WFFM is a great tool. Don't get me wrong. It really is. 

It's just that sometimes it drives me nuts.

The other day, I set out to populate a contact us form, in a multilingual site, on a 8.1 update 2 Sitecore, with its relevant WFFM module installed. I set the form up in English first, added the stock "Send message" action, jotted down a simple email message with the submission data, and tested it. All was well.

Then I started tweaking it. First of all, the form had a dropdown, that did various things on change (via custom javascript of course), so I had to have different display texts and values. No problem there, I just went into Sitecore and did what had to be done in the form editor. But that broke the email message, because now, instead of the nice display text, I got the Sitecore ID of the selected option. Not good.

So I set out and used this amazing solution, ILSpy-ed the "send message" save action and rolled out my own. No biggie, in a matter of an hour I was up and running, with my custom javascript onchange event handlers on the WFFM droplist, and my custom made email sending save action with properly "shoehorned" values. I need to stress out here, that part of the solution is accessing the submitted values (the result set) by name, where name is the Item name of the WFFM fields of the form. Here comes the fun stuff:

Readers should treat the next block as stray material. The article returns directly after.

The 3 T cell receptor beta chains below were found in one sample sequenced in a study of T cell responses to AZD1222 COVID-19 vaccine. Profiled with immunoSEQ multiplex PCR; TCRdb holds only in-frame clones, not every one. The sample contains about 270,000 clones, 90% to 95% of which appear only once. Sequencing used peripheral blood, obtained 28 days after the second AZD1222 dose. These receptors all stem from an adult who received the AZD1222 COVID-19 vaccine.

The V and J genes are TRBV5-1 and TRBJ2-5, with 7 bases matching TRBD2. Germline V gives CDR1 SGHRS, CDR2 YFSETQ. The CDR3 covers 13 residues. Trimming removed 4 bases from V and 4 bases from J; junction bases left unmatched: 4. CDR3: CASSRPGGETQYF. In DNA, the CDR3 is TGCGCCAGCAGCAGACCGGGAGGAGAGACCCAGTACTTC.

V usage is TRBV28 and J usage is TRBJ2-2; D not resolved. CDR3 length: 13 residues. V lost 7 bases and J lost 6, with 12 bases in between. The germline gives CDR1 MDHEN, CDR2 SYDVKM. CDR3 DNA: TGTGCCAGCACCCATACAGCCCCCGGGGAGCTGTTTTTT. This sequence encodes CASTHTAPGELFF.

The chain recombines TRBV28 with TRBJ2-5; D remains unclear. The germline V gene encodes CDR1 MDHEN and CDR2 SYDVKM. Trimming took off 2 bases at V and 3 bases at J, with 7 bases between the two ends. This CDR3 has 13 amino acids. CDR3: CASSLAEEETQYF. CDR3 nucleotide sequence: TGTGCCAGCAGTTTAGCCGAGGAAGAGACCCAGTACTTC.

Hidden Item Renaming

Then I went on to add the form in the other languages of the site. I had the translations handy, so it was a simple matter of data entry. Right? WRONG! After publishing, much to my horror, my form stopped functioning. I got the dreaded "your data may not have been saved" warning message I so well know and loathe.

So I went into the log, and lo and behold, a null reference exception on a line that accessed a result by name. Wondering what the issue may be, since I had already tested the thing before, I went into Sitecore to check the Item name - perhaps a capitalization issue. Imagine my surprise when I realized that Sitecore had changed the form field item names to the translated values of their titles. So the action could not locate the form field, and it all broke down in tears. Of course I changed the names back, but why would Sitecore rename the items in the first place? I only wanted a translation, not an item rename!

No Multilingual Email Messages

Then I went on to add a html template for the email message sent, with some images, and some fancy text apart from the submission data. I copy pasted the carefully crafted html, that had proper full url's for the images and tried it. All was ok. then I went on to change the language and add its translation, but NO! the Save Actions field, where the entire HTML is stored as html-encoded value of a XML fragment, is in fact a shared field! So no translations for you, mail message!